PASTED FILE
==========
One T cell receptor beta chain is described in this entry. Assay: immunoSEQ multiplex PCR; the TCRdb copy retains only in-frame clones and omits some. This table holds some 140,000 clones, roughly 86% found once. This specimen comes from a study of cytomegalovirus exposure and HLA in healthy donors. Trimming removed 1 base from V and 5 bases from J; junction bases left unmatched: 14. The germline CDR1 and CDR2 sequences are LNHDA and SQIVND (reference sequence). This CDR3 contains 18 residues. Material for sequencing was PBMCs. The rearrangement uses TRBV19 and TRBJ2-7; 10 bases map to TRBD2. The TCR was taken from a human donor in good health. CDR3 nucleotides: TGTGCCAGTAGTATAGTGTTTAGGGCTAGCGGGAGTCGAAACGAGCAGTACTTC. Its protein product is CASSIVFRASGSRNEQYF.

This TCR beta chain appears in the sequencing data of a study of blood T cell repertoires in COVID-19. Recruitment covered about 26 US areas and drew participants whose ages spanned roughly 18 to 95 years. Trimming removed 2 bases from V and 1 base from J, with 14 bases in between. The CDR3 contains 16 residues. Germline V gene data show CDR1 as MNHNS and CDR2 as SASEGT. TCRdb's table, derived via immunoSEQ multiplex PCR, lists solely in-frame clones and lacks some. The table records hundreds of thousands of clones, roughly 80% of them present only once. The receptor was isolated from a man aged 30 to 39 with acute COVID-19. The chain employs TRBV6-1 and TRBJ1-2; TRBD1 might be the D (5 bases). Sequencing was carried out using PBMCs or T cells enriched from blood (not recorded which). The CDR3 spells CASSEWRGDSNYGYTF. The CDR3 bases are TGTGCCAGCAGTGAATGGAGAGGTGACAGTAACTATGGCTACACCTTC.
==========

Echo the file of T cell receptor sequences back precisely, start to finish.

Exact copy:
One T cell receptor beta chain is described in this entry. Assay: immunoSEQ multiplex PCR; the TCRdb copy retains only in-frame clones and omits some. This table holds some 140,000 clones, roughly 86% found once. This specimen comes from a study of cytomegalovirus exposure and HLA in healthy donors. Trimming removed 1 base from V and 5 bases from J; junction bases left unmatched: 14. The germline CDR1 and CDR2 sequences are LNHDA and SQIVND (reference sequence). This CDR3 contains 18 residues. Material for sequencing was PBMCs. The rearrangement uses TRBV19 and TRBJ2-7; 10 bases map to TRBD2. The TCR was taken from a human donor in good health. CDR3 nucleotides: TGTGCCAGTAGTATAGTGTTTAGGGCTAGCGGGAGTCGAAACGAGCAGTACTTC. Its protein product is CASSIVFRASGSRNEQYF.

This TCR beta chain appears in the sequencing data of a study of blood T cell repertoires in COVID-19. Recruitment covered about 26 US areas and drew participants whose ages spanned roughly 18 to 95 years. Trimming removed 2 bases from V and 1 base from J, with 14 bases in between. The CDR3 contains 16 residues. Germline V gene data show CDR1 as MNHNS and CDR2 as SASEGT. TCRdb's table, derived via immunoSEQ multiplex PCR, lists solely in-frame clones and lacks some. The table records hundreds of thousands of clones, roughly 80% of them present only once. The receptor was isolated from a man aged 30 to 39 with acute COVID-19. The chain employs TRBV6-1 and TRBJ1-2; TRBD1 might be the D (5 bases). Sequencing was carried out using PBMCs or T cells enriched from blood (not recorded which). The CDR3 spells CASSEWRGDSNYGYTF. The CDR3 bases are TGTGCCAGCAGTGAATGGAGAGGTGACAGTAACTATGGCTACACCTTC.